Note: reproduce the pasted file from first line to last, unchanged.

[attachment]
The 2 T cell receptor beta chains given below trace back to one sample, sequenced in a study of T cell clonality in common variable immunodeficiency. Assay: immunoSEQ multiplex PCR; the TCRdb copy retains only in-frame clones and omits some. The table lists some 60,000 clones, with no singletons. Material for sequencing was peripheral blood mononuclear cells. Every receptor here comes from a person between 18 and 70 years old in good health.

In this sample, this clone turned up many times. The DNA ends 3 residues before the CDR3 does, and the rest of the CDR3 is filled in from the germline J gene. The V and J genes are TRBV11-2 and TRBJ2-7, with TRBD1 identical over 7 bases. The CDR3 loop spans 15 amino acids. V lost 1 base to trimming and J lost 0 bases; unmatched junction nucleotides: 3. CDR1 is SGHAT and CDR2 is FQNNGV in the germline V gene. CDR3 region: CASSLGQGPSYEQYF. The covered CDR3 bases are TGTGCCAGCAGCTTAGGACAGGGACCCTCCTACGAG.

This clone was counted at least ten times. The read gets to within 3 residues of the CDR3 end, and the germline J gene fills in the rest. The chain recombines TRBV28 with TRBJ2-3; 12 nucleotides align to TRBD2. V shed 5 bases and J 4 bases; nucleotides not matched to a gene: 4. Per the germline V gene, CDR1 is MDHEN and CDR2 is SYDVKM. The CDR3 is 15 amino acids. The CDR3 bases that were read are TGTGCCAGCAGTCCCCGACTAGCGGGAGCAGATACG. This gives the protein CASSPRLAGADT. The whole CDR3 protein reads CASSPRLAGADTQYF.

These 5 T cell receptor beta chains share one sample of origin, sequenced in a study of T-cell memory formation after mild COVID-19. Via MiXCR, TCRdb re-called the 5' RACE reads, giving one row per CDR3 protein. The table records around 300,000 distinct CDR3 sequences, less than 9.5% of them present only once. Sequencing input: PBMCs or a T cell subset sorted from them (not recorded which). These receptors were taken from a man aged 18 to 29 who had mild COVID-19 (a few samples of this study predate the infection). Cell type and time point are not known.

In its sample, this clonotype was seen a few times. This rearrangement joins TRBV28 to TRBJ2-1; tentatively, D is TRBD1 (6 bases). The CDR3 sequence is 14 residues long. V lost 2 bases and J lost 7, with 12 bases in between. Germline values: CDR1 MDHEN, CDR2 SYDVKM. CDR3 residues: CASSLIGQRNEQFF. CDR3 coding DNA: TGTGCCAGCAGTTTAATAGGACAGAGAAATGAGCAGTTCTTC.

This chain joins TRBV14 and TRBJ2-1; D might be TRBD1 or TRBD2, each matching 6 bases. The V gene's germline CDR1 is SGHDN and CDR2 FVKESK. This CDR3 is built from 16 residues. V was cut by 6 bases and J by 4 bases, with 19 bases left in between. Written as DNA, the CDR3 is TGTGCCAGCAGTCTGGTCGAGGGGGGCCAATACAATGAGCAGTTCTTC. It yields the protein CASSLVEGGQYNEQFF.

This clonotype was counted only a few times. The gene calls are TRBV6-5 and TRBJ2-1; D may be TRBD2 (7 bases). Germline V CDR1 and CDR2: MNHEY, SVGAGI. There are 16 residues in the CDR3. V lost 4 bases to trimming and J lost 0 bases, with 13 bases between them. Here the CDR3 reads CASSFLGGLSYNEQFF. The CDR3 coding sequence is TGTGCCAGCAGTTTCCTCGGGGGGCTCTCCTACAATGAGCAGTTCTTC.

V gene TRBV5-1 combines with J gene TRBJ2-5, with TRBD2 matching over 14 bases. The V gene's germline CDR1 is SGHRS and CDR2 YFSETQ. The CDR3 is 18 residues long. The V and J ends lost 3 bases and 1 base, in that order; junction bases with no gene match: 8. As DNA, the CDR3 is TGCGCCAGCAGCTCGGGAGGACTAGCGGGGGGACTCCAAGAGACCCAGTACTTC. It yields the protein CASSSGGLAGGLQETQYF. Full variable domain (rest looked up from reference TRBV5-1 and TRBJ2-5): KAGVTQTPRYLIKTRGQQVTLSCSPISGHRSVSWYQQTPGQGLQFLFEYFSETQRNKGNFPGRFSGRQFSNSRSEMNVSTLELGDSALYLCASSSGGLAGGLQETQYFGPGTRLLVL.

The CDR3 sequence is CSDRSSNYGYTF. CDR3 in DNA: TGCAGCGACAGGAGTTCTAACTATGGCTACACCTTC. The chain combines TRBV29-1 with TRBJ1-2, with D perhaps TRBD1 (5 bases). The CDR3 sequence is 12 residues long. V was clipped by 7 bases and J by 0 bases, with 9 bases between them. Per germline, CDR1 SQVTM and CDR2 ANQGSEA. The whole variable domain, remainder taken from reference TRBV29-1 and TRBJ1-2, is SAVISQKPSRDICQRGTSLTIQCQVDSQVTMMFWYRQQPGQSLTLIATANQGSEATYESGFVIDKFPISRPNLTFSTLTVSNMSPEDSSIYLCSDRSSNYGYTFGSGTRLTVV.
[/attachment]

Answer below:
The 2 T cell receptor beta chains given below trace back to one sample, sequenced in a study of T cell clonality in common variable immunodeficiency. Assay: immunoSEQ multiplex PCR; the TCRdb copy retains only in-frame clones and omits some. The table lists some 60,000 clones, with no singletons. Material for sequencing was peripheral blood mononuclear cells. Every receptor here comes from a person between 18 and 70 years old in good health.

In this sample, this clone turned up many times. The DNA ends 3 residues before the CDR3 does, and the rest of the CDR3 is filled in from the germline J gene. The V and J genes are TRBV11-2 and TRBJ2-7, with TRBD1 identical over 7 bases. The CDR3 loop spans 15 amino acids. V lost 1 base to trimming and J lost 0 bases; unmatched junction nucleotides: 3. CDR1 is SGHAT and CDR2 is FQNNGV in the germline V gene. CDR3 region: CASSLGQGPSYEQYF. The covered CDR3 bases are TGTGCCAGCAGCTTAGGACAGGGACCCTCCTACGAG.

This clone was counted at least ten times. The read gets to within 3 residues of the CDR3 end, and the germline J gene fills in the rest. The chain recombines TRBV28 with TRBJ2-3; 12 nucleotides align to TRBD2. V shed 5 bases and J 4 bases; nucleotides not matched to a gene: 4. Per the germline V gene, CDR1 is MDHEN and CDR2 is SYDVKM. The CDR3 is 15 amino acids. The CDR3 bases that were read are TGTGCCAGCAGTCCCCGACTAGCGGGAGCAGATACG. This gives the protein CASSPRLAGADT. The whole CDR3 protein reads CASSPRLAGADTQYF.

These 5 T cell receptor beta chains share one sample of origin, sequenced in a study of T-cell memory formation after mild COVID-19. Via MiXCR, TCRdb re-called the 5' RACE reads, giving one row per CDR3 protein. The table records around 300,000 distinct CDR3 sequences, less than 9.5% of them present only once. Sequencing input: PBMCs or a T cell subset sorted from them (not recorded which). These receptors were taken from a man aged 18 to 29 who had mild COVID-19 (a few samples of this study predate the infection). Cell type and time point are not known.

In its sample, this clonotype was seen a few times. This rearrangement joins TRBV28 to TRBJ2-1; tentatively, D is TRBD1 (6 bases). The CDR3 sequence is 14 residues long. V lost 2 bases and J lost 7, with 12 bases in between. Germline values: CDR1 MDHEN, CDR2 SYDVKM. CDR3 residues: CASSLIGQRNEQFF. CDR3 coding DNA: TGTGCCAGCAGTTTAATAGGACAGAGAAATGAGCAGTTCTTC.

This chain joins TRBV14 and TRBJ2-1; D might be TRBD1 or TRBD2, each matching 6 bases. The V gene's germline CDR1 is SGHDN and CDR2 FVKESK. This CDR3 is built from 16 residues. V was cut by 6 bases and J by 4 bases, with 19 bases left in between. Written as DNA, the CDR3 is TGTGCCAGCAGTCTGGTCGAGGGGGGCCAATACAATGAGCAGTTCTTC. It yields the protein CASSLVEGGQYNEQFF.

This clonotype was counted only a few times. The gene calls are TRBV6-5 and TRBJ2-1; D may be TRBD2 (7 bases). Germline V CDR1 and CDR2: MNHEY, SVGAGI. There are 16 residues in the CDR3. V lost 4 bases to trimming and J lost 0 bases, with 13 bases between them. Here the CDR3 reads CASSFLGGLSYNEQFF. The CDR3 coding sequence is TGTGCCAGCAGTTTCCTCGGGGGGCTCTCCTACAATGAGCAGTTCTTC.

V gene TRBV5-1 combines with J gene TRBJ2-5, with TRBD2 matching over 14 bases. The V gene's germline CDR1 is SGHRS and CDR2 YFSETQ. The CDR3 is 18 residues long. The V and J ends lost 3 bases and 1 base, in that order; junction bases with no gene match: 8. As DNA, the CDR3 is TGCGCCAGCAGCTCGGGAGGACTAGCGGGGGGACTCCAAGAGACCCAGTACTTC. It yields the protein CASSSGGLAGGLQETQYF. Full variable domain (rest looked up from reference TRBV5-1 and TRBJ2-5): KAGVTQTPRYLIKTRGQQVTLSCSPISGHRSVSWYQQTPGQGLQFLFEYFSETQRNKGNFPGRFSGRQFSNSRSEMNVSTLELGDSALYLCASSSGGLAGGLQETQYFGPGTRLLVL.

The CDR3 sequence is CSDRSSNYGYTF. CDR3 in DNA: TGCAGCGACAGGAGTTCTAACTATGGCTACACCTTC. The chain combines TRBV29-1 with TRBJ1-2, with D perhaps TRBD1 (5 bases). The CDR3 sequence is 12 residues long. V was clipped by 7 bases and J by 0 bases, with 9 bases between them. Per germline, CDR1 SQVTM and CDR2 ANQGSEA. The whole variable domain, remainder taken from reference TRBV29-1 and TRBJ1-2, is SAVISQKPSRDICQRGTSLTIQCQVDSQVTMMFWYRQQPGQSLTLIATANQGSEATYESGFVIDKFPISRPNLTFSTLTVSNMSPEDSSIYLCSDRSSNYGYTFGSGTRLTVV.